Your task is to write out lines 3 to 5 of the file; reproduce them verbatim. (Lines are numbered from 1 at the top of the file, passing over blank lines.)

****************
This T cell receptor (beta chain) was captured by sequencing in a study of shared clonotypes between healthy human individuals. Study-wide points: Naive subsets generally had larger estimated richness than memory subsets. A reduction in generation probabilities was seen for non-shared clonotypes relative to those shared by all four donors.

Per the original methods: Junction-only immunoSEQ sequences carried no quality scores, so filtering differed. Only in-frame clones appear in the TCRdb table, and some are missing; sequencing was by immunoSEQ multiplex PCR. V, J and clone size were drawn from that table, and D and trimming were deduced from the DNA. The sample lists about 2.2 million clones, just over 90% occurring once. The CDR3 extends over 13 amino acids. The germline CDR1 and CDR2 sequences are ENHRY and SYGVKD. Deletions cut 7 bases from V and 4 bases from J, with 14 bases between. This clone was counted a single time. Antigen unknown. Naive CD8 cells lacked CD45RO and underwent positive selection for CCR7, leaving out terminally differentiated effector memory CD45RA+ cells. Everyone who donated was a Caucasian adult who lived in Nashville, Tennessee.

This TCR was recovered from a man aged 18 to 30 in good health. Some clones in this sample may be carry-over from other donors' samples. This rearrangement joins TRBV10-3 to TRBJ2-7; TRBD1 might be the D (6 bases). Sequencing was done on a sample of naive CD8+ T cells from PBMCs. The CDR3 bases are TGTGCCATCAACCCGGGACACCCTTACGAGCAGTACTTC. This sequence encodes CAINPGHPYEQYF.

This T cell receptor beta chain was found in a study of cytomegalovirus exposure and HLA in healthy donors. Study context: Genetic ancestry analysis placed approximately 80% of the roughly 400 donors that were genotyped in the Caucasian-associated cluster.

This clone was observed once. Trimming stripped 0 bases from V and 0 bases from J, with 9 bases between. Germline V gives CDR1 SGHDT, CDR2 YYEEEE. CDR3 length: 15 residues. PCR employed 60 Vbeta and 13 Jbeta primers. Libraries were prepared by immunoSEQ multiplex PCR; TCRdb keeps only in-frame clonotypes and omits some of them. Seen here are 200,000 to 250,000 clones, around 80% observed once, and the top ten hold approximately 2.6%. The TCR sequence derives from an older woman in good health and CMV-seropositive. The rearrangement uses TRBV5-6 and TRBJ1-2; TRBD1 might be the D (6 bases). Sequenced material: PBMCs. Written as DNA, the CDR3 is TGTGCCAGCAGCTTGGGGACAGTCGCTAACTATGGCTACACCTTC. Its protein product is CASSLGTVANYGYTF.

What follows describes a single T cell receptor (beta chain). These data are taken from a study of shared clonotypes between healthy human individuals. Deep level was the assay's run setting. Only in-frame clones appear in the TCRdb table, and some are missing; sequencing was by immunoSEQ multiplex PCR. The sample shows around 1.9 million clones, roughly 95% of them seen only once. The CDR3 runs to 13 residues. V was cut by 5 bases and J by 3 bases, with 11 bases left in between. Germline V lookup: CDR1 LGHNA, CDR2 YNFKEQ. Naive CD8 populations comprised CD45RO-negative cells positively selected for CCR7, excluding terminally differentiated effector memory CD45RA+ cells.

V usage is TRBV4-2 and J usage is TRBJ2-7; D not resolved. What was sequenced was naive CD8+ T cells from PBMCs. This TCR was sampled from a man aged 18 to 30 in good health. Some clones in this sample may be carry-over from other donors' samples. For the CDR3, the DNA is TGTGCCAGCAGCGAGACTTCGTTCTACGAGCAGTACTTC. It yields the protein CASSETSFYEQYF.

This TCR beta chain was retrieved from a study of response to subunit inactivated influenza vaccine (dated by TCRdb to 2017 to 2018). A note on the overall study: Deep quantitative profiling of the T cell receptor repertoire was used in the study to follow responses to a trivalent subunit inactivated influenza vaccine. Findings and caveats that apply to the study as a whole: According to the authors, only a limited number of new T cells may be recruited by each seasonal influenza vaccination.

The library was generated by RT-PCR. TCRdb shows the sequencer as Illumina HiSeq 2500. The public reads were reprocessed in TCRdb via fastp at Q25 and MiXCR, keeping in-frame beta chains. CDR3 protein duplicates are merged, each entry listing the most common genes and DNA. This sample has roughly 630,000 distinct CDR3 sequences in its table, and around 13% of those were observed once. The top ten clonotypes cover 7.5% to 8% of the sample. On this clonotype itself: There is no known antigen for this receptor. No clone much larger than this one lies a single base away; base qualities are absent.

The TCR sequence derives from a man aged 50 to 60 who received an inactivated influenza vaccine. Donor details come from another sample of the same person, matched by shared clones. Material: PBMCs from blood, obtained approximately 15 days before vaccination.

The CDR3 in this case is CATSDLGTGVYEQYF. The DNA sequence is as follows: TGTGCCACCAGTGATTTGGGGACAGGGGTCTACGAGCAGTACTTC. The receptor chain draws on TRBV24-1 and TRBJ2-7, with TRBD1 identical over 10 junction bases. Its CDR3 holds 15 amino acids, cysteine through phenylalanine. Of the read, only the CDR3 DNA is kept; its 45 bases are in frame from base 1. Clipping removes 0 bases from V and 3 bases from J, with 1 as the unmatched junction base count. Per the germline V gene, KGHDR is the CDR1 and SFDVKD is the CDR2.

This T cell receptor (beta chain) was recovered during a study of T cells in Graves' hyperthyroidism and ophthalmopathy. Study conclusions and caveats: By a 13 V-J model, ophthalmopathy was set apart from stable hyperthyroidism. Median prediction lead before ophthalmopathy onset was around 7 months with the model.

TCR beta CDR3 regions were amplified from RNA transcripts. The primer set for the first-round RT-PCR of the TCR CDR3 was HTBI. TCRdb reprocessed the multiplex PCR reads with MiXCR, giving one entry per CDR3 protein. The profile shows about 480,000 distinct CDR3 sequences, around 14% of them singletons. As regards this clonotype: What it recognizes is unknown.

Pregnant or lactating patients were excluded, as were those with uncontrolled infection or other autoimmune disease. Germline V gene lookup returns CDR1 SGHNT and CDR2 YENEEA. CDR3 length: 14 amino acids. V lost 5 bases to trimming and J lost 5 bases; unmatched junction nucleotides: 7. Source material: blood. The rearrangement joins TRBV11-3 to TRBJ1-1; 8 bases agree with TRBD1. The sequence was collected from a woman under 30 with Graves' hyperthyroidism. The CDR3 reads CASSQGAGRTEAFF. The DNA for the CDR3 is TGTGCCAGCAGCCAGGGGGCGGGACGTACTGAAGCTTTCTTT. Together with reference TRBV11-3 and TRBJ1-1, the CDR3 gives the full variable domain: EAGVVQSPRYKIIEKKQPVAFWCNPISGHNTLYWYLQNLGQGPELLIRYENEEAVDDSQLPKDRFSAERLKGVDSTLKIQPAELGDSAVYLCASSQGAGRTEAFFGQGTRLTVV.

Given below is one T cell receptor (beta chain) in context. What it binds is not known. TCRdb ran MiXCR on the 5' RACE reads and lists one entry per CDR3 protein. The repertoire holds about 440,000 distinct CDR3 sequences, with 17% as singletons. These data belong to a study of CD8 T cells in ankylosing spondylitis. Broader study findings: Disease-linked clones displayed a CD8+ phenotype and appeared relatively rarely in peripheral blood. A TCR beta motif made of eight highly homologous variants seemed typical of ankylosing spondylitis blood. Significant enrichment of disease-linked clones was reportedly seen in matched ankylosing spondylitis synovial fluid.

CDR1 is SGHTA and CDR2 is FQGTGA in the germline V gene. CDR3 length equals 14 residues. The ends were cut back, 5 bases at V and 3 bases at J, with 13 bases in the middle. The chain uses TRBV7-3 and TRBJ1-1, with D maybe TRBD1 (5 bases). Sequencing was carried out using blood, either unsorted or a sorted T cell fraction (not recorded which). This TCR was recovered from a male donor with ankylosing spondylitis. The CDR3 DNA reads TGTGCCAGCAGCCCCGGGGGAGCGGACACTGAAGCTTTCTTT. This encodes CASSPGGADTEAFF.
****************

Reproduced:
This TCR was recovered from a man aged 18 to 30 in good health. Some clones in this sample may be carry-over from other donors' samples. This rearrangement joins TRBV10-3 to TRBJ2-7; TRBD1 might be the D (6 bases). Sequencing was done on a sample of naive CD8+ T cells from PBMCs. The CDR3 bases are TGTGCCATCAACCCGGGACACCCTTACGAGCAGTACTTC. This sequence encodes CAINPGHPYEQYF.

This T cell receptor beta chain was found in a study of cytomegalovirus exposure and HLA in healthy donors. Study context: Genetic ancestry analysis placed approximately 80% of the roughly 400 donors that were genotyped in the Caucasian-associated cluster.

This clone was observed once. Trimming stripped 0 bases from V and 0 bases from J, with 9 bases between. Germline V gives CDR1 SGHDT, CDR2 YYEEEE. CDR3 length: 15 residues. PCR employed 60 Vbeta and 13 Jbeta primers. Libraries were prepared by immunoSEQ multiplex PCR; TCRdb keeps only in-frame clonotypes and omits some of them. Seen here are 200,000 to 250,000 clones, around 80% observed once, and the top ten hold approximately 2.6%. The TCR sequence derives from an older woman in good health and CMV-seropositive. The rearrangement uses TRBV5-6 and TRBJ1-2; TRBD1 might be the D (6 bases). Sequenced material: PBMCs. Written as DNA, the CDR3 is TGTGCCAGCAGCTTGGGGACAGTCGCTAACTATGGCTACACCTTC. Its protein product is CASSLGTVANYGYTF.